Especially if you’re in the rural areas, we’re unlikely to remember street names, and will tell you you’re just a few minutes away when it’s an hour drive. Our Jamaican Time probably has something to do with the poor estimates… 🤔 Who knows?

If you’re Jamaican, have you ticked off your foreign friends with any of the things mentioned above? Did I forget any?

If you’re a non-Jamaican who has been equally blessed and cursed with Jamaican friends, what are some of the things we’ve said and done that left you confused or upset?

Don’t worry, I won’t let anyone attack you in the comments! My block and delete game is impeccable. 😅

If you’re fascinated by Jamaican culture, and would love to learn more:

Just in case it actually needs to be said, not all ten things listed above applies to every Jamaican. In fact, many of them don’t apply to me. My Jamaican posts are meant to reflect the whole, not the individual.

Likewise, there are many foreigners who don’t find any or most of those things offensive; whether due to familiarity with our culture, like the British often are; or similarity to our culture, like the Mediterraneans, particularly the Spanish.

AC Sign 2_0

Special Thanks

Thank you doesn’t do justice to the gratitude I owe Rouchelle Fountain for allowing me to use her photos on such short notice! When I do these Jamaican posts, it’s really important to me that it’s graced with a Jamaican face, so special thanks to Rou for making this possible.

Rou and her husband are travel agents, seeing the world together. Follow their adventures at @rouchelle_2788.

 

 

 

 

 

 

 

70 thoughts on “10 Things Jamaicans Do That Tick Off Our Foreign Friends

  1. That time thing has various names in various places, but you have to be mindful of letting it slip out and offending people. On the reservation it was called Indian time. Among some of my crowd it is C.P. Time. I think except for my driving I may be Jamaican!😂😎😎👍🏽👍🏽

    1. Jamaicans aren’t offended by Jamaican Time, so I’ll stick to that 😂

      Also Jews share a lot of cultural similarities with Jamaicans. Not sure why, but I first noticed it in 2016. When I tell them this they’re a little shocked and then I start pointing out the specifics and they laugh and say, yeah, that’s us, pretty much haha.

  2. Spot on! The amount of times I’ve “got in trouble” for saying hush is ridiculous and likely I’ll forget again next time when my non-Jamaican friends or acquaintances say something worthy of sympathy. Woe is me. I’m also sure we are the only country with a #howdidyouknowIwasJamaican or a #walkwidyuhflag hashtag. 🤣 Could I have been born anywhere better? 👀🙊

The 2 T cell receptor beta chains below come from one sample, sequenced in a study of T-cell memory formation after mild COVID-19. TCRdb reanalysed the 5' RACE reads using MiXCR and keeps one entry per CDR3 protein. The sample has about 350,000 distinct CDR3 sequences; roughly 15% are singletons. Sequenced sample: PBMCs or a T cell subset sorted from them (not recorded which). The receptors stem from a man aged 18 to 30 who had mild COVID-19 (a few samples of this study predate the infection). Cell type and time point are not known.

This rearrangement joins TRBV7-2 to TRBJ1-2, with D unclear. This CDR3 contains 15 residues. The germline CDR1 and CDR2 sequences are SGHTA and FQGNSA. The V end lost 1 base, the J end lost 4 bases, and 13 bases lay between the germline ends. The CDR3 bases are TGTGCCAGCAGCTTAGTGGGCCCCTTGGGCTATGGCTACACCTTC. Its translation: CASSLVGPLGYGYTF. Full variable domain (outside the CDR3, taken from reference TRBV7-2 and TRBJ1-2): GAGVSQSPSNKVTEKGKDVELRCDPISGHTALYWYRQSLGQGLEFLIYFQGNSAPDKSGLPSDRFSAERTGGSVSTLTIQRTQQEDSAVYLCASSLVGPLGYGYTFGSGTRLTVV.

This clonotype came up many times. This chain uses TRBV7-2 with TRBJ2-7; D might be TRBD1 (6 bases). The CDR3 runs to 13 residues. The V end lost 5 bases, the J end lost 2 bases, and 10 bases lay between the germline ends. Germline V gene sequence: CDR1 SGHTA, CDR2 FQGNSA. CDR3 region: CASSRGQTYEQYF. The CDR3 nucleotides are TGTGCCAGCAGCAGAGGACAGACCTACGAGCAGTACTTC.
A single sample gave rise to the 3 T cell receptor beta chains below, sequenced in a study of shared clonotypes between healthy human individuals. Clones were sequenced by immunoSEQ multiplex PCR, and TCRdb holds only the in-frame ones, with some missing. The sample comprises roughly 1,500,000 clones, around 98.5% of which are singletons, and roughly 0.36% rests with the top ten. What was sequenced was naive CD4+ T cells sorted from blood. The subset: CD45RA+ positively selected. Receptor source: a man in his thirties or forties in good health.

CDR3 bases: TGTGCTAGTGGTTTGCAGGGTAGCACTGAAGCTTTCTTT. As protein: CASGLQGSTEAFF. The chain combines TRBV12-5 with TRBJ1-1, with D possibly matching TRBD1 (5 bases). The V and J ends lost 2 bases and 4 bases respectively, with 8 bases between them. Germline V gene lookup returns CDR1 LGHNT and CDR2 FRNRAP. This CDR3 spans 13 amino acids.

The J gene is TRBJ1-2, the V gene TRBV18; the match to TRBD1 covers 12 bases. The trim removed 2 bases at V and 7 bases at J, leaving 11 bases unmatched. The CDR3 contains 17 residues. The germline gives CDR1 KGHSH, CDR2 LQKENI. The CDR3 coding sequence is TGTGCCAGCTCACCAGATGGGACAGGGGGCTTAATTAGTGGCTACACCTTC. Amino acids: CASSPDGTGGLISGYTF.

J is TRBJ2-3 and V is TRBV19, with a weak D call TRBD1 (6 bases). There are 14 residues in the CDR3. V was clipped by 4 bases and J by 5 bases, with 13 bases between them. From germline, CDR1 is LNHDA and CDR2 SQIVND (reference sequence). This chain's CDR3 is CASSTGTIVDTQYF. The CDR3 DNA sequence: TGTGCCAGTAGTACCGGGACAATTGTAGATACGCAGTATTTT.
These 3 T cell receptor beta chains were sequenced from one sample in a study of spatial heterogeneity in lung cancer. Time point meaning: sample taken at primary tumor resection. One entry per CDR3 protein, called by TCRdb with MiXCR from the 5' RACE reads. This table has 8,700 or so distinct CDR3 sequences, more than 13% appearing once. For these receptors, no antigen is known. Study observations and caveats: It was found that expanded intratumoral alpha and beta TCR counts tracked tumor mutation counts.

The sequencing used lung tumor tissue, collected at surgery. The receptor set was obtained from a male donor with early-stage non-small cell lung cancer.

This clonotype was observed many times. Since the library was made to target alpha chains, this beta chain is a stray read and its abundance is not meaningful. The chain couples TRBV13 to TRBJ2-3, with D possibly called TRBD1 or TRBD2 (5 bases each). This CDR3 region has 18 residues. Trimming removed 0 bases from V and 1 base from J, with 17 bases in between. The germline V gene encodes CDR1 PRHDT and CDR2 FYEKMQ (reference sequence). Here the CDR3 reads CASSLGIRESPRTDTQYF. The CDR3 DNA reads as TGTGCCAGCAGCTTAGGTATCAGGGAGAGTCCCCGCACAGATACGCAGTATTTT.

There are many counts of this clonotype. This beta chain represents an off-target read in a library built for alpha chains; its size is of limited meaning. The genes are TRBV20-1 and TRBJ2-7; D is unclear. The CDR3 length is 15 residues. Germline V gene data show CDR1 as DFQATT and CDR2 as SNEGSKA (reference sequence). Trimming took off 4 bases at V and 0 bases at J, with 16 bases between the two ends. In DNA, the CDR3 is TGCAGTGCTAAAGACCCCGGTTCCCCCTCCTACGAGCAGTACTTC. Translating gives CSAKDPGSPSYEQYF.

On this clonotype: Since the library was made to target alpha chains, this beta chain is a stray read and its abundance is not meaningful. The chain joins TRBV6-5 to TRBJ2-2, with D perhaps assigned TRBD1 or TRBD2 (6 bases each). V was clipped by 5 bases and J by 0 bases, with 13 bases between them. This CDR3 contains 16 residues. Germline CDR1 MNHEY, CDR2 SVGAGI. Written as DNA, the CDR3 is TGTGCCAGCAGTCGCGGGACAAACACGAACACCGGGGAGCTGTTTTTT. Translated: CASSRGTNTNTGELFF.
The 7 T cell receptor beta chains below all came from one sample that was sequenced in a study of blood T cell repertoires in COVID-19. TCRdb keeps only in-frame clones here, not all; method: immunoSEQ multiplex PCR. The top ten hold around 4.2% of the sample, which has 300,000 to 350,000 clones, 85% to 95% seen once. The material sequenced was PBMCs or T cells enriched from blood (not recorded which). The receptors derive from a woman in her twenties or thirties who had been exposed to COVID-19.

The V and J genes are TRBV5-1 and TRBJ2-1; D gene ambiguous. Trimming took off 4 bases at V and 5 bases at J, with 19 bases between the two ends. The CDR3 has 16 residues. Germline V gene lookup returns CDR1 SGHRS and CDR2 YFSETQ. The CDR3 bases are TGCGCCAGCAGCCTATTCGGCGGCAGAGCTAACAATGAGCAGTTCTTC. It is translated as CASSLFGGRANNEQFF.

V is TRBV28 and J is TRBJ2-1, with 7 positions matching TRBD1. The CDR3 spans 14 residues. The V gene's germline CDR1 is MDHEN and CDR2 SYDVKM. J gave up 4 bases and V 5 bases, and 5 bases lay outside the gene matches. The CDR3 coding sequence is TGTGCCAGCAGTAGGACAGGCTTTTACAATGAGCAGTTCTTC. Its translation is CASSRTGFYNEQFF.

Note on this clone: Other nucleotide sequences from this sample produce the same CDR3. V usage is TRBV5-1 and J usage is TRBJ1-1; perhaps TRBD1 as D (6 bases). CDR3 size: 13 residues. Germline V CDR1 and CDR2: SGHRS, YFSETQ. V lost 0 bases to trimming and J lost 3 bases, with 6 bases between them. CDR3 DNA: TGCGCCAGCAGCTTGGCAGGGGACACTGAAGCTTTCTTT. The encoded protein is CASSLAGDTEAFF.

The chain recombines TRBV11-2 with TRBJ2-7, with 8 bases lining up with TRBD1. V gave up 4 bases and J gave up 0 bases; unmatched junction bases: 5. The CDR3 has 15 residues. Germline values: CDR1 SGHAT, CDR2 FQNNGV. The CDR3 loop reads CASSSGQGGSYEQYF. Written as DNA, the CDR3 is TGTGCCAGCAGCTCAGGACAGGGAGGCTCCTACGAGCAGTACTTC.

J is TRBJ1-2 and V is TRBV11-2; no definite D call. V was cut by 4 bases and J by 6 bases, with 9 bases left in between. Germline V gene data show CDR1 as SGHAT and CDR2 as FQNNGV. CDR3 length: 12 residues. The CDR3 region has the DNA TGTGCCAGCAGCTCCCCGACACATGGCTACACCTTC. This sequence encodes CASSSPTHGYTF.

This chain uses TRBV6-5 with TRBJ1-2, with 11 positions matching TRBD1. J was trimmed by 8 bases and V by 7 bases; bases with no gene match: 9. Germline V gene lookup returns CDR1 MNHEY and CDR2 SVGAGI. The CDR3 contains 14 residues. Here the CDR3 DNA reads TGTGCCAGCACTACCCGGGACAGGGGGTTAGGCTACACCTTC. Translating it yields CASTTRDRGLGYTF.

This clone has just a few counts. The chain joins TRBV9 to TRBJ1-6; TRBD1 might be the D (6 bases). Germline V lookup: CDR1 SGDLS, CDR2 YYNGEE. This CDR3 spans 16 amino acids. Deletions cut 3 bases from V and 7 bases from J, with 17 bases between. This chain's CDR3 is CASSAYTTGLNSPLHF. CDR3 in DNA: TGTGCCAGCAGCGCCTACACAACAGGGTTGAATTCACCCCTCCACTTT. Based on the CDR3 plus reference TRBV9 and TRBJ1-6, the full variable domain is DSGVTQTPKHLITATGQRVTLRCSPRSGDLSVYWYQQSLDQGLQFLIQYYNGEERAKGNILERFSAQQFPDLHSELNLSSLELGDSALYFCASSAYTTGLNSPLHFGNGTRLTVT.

1. Born anywhere better? No massa lol. If we could turn the richness of Jamaican heritage into currency, we could buy Dubai 😂

      I learned the hush thing from I was little and used to come up here, so I haven’t slipped with it recently. But I will never forget the reaction when I said it to a little girl after she hurt herself on the playground lol

  3. I’m going to have to remember the one about asking for directions if I ever find myself in Jamaica. Also, there’s absolutely nothing wrong with you telling people no. If you don’t want or like somethings, it’s far better to just say it. I know it’s culturally taboo in “the land of the free,” but that’s another way to figure out who you should spend your time with.

    And we need to talk about race more in the US, so please continue to bring it up. As you’ve already noted, this is another great way to consolidate your friends’ circle.

    Lastly, I’m nervous about saying this, but I’m not convinced that Jamaica has the best coffee in the world. My top guesses for the world’s best coffee would be Ethiopia or Turkey, where they’ve been making coffee for thousands of years. I’d be more than happy to travel to all three countries to find out 😀

    1. Haha, sometimes you’ll get good directions. If there’s a Jamaican in the car we can translate that a mile up the road is 10 😂

      I still tell people no. I refuse to be dragged into anything I don’t genuinely consent to. People can be as mad as they like. My body, my time, my rules.